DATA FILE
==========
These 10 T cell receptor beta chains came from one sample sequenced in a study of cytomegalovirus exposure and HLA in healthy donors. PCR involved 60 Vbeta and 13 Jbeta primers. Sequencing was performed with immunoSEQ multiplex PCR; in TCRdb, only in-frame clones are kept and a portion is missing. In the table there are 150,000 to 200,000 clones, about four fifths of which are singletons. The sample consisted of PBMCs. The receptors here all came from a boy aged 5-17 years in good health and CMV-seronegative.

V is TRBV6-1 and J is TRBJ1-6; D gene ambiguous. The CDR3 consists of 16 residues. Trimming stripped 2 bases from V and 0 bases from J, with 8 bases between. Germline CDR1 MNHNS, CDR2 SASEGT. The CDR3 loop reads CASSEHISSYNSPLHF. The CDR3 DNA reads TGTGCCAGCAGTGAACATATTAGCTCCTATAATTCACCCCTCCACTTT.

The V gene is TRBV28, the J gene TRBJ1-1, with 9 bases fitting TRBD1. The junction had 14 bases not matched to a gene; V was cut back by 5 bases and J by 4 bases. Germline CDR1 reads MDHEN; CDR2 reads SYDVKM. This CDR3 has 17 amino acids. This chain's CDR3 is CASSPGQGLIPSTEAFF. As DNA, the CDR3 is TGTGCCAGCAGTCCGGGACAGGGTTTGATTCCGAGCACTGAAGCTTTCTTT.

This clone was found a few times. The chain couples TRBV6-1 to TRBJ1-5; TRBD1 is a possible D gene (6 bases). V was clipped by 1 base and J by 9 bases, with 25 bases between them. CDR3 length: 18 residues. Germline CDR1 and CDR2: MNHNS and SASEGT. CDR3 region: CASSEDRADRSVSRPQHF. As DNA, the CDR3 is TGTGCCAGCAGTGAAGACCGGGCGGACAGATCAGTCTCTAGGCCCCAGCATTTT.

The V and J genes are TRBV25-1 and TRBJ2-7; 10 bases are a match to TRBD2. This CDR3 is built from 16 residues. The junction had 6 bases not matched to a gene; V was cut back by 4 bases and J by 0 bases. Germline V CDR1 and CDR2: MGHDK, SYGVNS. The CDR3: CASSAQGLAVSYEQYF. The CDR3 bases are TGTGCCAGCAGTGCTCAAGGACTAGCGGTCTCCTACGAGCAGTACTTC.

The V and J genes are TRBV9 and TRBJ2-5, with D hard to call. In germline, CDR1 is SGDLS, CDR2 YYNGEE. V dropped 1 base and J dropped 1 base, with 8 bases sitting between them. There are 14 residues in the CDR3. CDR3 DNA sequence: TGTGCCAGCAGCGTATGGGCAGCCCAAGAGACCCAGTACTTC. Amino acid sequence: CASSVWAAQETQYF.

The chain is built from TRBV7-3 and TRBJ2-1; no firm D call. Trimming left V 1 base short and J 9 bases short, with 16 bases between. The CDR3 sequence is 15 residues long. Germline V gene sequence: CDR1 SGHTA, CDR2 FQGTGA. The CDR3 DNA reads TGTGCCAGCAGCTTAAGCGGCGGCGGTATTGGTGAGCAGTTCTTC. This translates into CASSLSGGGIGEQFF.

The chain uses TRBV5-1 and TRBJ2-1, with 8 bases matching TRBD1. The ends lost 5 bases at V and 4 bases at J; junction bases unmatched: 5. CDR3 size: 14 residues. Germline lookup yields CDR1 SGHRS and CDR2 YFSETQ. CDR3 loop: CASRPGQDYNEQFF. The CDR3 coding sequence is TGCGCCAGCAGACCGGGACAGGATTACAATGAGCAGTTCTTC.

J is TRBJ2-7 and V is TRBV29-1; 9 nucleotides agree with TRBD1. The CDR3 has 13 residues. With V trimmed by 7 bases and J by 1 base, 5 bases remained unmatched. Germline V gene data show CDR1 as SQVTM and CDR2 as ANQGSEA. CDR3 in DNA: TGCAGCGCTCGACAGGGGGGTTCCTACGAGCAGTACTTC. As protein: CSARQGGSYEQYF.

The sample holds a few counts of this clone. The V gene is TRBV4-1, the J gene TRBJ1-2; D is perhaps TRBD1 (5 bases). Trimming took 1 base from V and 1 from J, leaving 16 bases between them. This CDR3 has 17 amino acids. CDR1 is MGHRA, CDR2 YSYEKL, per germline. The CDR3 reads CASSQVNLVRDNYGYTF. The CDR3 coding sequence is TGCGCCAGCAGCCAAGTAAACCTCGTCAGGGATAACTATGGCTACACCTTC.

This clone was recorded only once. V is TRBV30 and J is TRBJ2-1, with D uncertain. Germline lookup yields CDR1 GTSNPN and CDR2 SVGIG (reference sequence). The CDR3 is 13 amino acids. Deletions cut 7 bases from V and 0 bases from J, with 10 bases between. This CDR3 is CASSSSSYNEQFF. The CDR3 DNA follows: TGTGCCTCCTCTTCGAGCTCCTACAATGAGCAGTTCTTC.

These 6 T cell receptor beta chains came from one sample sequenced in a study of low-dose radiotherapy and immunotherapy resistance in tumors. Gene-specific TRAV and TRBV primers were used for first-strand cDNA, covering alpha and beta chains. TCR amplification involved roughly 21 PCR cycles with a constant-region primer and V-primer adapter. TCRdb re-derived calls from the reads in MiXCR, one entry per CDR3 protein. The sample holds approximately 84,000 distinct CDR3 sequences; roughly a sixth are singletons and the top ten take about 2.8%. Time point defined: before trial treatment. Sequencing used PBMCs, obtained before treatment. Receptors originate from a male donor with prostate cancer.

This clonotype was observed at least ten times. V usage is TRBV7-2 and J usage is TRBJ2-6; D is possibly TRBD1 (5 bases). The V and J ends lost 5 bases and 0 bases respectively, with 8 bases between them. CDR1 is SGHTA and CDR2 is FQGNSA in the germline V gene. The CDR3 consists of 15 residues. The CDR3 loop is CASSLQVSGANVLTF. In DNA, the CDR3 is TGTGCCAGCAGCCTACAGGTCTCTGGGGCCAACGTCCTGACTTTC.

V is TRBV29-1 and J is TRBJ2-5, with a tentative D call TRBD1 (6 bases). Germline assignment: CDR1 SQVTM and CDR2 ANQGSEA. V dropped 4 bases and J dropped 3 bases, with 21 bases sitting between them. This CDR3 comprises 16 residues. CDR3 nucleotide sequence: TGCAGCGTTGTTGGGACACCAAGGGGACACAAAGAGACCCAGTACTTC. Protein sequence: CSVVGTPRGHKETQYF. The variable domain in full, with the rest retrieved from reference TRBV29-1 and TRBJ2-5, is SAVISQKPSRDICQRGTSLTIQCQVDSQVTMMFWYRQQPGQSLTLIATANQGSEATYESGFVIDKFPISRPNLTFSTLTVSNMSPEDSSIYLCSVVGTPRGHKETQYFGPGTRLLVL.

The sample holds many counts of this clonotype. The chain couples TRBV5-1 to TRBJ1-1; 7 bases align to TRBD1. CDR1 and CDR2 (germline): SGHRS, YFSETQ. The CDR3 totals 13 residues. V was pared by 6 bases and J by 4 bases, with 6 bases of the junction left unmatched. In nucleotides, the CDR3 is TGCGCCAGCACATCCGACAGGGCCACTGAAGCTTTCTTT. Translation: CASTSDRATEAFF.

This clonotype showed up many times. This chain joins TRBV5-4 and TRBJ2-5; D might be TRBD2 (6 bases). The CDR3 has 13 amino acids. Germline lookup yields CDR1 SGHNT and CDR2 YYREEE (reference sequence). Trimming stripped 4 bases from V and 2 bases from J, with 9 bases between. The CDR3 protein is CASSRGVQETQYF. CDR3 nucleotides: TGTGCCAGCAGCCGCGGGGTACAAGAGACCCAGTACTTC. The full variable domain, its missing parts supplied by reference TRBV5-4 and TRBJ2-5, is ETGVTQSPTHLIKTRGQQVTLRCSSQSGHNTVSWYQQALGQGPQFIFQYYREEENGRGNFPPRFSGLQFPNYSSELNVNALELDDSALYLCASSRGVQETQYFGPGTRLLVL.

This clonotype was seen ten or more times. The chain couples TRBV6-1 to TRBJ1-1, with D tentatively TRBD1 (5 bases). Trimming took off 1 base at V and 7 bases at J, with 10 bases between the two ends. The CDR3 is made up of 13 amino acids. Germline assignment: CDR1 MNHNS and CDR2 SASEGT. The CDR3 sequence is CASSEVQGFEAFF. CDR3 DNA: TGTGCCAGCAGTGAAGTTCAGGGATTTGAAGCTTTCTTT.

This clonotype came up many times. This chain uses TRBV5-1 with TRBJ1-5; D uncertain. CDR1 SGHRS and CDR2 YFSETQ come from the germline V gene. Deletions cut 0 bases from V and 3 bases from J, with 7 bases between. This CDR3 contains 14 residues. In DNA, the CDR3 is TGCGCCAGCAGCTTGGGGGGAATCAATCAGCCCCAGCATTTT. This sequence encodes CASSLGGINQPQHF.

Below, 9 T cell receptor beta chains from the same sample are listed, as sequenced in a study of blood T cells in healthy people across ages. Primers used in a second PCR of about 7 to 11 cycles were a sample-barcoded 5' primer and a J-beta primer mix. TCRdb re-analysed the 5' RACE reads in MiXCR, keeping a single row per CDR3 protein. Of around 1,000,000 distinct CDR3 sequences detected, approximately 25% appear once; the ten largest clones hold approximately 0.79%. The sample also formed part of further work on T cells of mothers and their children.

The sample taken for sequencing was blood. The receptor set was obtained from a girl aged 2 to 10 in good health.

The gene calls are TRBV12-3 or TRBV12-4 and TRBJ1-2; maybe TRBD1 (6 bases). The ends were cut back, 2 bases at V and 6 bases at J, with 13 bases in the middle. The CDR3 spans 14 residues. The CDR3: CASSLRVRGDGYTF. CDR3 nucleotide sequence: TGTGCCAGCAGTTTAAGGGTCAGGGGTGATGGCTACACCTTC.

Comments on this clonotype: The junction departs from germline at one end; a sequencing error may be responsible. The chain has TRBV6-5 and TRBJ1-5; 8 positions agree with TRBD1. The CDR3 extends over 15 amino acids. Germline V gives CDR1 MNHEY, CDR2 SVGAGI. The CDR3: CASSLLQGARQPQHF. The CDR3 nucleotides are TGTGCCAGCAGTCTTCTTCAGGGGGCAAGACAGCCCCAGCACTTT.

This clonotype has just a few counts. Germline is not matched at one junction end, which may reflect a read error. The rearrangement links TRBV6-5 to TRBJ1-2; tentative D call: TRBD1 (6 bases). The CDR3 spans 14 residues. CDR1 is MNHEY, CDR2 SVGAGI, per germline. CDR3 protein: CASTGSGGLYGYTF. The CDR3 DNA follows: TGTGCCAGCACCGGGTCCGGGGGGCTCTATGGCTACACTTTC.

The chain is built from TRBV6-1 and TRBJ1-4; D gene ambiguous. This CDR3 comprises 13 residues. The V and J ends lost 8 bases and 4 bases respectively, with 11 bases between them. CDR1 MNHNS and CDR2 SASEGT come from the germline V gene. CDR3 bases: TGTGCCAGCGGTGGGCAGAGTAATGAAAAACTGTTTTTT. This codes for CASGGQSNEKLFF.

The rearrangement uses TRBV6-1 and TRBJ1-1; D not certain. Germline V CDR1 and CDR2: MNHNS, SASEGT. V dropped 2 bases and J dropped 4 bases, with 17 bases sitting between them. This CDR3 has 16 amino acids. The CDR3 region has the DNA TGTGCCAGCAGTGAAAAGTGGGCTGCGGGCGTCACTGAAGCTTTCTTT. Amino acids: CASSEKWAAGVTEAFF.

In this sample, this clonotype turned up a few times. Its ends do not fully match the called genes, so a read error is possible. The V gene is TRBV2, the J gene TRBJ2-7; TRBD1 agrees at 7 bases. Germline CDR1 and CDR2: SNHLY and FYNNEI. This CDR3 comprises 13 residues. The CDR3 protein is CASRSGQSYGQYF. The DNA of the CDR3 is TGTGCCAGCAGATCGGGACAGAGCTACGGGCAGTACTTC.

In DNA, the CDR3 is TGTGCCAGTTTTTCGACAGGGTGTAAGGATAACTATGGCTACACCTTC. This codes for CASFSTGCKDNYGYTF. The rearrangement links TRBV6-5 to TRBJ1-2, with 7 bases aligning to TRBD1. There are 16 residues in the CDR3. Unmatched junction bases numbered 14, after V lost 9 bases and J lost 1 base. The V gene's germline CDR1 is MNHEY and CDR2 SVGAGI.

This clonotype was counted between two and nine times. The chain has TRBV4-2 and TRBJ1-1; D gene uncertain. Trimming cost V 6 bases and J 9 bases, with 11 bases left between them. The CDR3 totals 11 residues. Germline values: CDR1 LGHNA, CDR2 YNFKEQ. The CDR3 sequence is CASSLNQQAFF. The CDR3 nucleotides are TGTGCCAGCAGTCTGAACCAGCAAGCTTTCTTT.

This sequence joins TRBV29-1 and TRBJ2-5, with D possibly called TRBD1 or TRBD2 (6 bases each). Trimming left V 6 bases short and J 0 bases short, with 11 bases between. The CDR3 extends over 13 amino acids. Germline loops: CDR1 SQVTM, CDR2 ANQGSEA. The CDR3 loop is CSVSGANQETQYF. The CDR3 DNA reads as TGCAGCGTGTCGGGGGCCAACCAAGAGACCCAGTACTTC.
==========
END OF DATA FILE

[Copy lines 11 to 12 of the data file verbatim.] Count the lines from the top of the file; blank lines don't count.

This clone was recorded only once. V is TRBV30 and J is TRBJ2-1, with D uncertain. Germline lookup yields CDR1 GTSNPN and CDR2 SVGIG (reference sequence). The CDR3 is 13 amino acids. Deletions cut 7 bases from V and 0 bases from J, with 10 bases between. This CDR3 is CASSSSSYNEQFF. The CDR3 DNA follows: TGTGCCTCCTCTTCGAGCTCCTACAATGAGCAGTTCTTC.

These 6 T cell receptor beta chains came from one sample sequenced in a study of low-dose radiotherapy and immunotherapy resistance in tumors. Gene-specific TRAV and TRBV primers were used for first-strand cDNA, covering alpha and beta chains. TCR amplification involved roughly 21 PCR cycles with a constant-region primer and V-primer adapter. TCRdb re-derived calls from the reads in MiXCR, one entry per CDR3 protein. The sample holds approximately 84,000 distinct CDR3 sequences; roughly a sixth are singletons and the top ten take about 2.8%. Time point defined: before trial treatment. Sequencing used PBMCs, obtained before treatment. Receptors originate from a male donor with prostate cancer.